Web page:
Below, we've rounded up three easy ways you can create a gallery wall that still feels stylish, with the core idea being around embracing varying styles and avoiding a perfectly curated look. 

1. Mix artworks and frame styles

Gallery wall ideas with colorful artwork

(Image credit: Future)

To create a gallery wall that avoids looking outdated, focus on mixing different styles of artwork as well as mismatched frames, rather than following a strict formula: 'I think the gallery wall still has a place in 2024 – but maybe it’s less matchy-matchy and more of a curated collection,' says Lauren Sullivan, Founder and Principal Designer at Well x Design. 'Think modern art mixed with vintage paintings, or black and white prints of family and friends paired with special keepsakes cased in vintage frames.'

'To really make your gallery wall stand out and maximize its visual intrigue, you’ll want to incorporate a variety of contrasting design elements,' agrees Olma. 'Consider adding varying art in distinct styles and textures – fine art prints mixed with hand-painted pieces that are hung both horizontally and vertically – as well as different colored frames and canvas sizes.'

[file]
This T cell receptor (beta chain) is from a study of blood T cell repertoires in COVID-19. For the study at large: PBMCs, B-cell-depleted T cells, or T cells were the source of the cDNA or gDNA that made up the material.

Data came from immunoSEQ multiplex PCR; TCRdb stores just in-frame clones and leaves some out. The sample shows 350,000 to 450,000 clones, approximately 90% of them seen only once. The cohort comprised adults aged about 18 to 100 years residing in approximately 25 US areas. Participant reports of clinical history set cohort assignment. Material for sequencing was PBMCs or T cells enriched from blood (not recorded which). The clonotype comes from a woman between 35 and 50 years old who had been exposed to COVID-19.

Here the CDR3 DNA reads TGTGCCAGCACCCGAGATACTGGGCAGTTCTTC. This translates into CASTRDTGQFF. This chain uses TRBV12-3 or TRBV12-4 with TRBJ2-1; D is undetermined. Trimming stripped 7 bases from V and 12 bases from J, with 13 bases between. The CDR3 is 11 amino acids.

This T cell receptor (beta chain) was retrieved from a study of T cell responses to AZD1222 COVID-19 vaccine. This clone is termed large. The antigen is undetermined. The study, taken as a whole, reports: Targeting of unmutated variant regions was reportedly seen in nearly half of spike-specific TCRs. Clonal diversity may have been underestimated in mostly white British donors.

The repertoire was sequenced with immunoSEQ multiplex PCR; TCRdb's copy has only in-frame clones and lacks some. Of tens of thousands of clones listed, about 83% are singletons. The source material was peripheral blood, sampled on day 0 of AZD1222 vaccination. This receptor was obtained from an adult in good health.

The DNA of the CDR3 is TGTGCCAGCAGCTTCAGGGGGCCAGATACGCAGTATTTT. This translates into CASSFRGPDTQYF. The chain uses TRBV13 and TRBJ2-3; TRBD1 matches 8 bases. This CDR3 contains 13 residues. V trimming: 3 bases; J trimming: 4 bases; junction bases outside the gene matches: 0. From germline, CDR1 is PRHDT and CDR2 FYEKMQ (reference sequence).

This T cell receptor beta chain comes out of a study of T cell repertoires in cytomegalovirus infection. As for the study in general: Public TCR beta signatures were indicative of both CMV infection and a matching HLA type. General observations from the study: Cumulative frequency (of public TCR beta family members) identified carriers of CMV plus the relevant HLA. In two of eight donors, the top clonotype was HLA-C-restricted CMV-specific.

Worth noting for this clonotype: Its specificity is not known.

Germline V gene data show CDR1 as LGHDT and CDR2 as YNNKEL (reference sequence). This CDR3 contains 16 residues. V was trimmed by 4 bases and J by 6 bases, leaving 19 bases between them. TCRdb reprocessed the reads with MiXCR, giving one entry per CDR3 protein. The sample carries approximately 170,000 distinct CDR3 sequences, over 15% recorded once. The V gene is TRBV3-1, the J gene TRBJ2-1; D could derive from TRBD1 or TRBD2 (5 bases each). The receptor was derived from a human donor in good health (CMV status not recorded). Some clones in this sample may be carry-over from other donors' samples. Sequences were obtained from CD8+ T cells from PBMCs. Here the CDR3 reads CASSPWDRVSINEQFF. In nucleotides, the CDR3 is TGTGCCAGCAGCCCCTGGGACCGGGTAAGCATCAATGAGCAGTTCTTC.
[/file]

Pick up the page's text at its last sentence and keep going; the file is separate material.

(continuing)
If you do want to maintain some level of cohesion, you can use color trends to unite the mismatched gallery wall, as Jennifer suggests: 'Thematic cohesion or color schemes can be used to maintain a harmonious visual flow within the diverse elements. This strategic curation ties together the various pieces, ensuring that amidst the diversity, there's an overarching unity to the display.'

2. Experiment with symmetry

coral/pink living room with gold couch, artwork, gold side table, lamp, multicoloured rug

(Image credit: Matthew Williamson)

Another way to ensure a stylish gallery wall is to play around with the way the frames are positioned. Opt for an asymmetric look rather than having a perfectly symmetrical and regimented display. 'To update the traditional gallery wall, try experimenting with asymmetry, mixing various frame sizes and shapes,' suggests Jennifer.

'Keeping the frames the same and playing with the layout creates a sense of balance between the pieces,' adds interior designer Tyson Ness. 'Recently, I completed a project that required a gallery wall of the client's existing art, so I decided to take the gallery and wrap it around the corner of their main hallway – this same effect can be achieved with any interior corner. I liked doing this because it brought attention to the wall, which creates a sense of mystery as you want to see the pieces.'

Tyson Ness
Tyson Ness

Tyson Ness is the founder and director of Studio Ness, a NYC-based full-service interior design studio. Studio Ness is known for its collaborative approach to residential and select commercial and workspace projects across the US and abroad, crafting spaces that are unique to the client. Tyson has over a decade of experience in the NYC design sector and has worked on a number of projects that have been featured in publications both in print and online.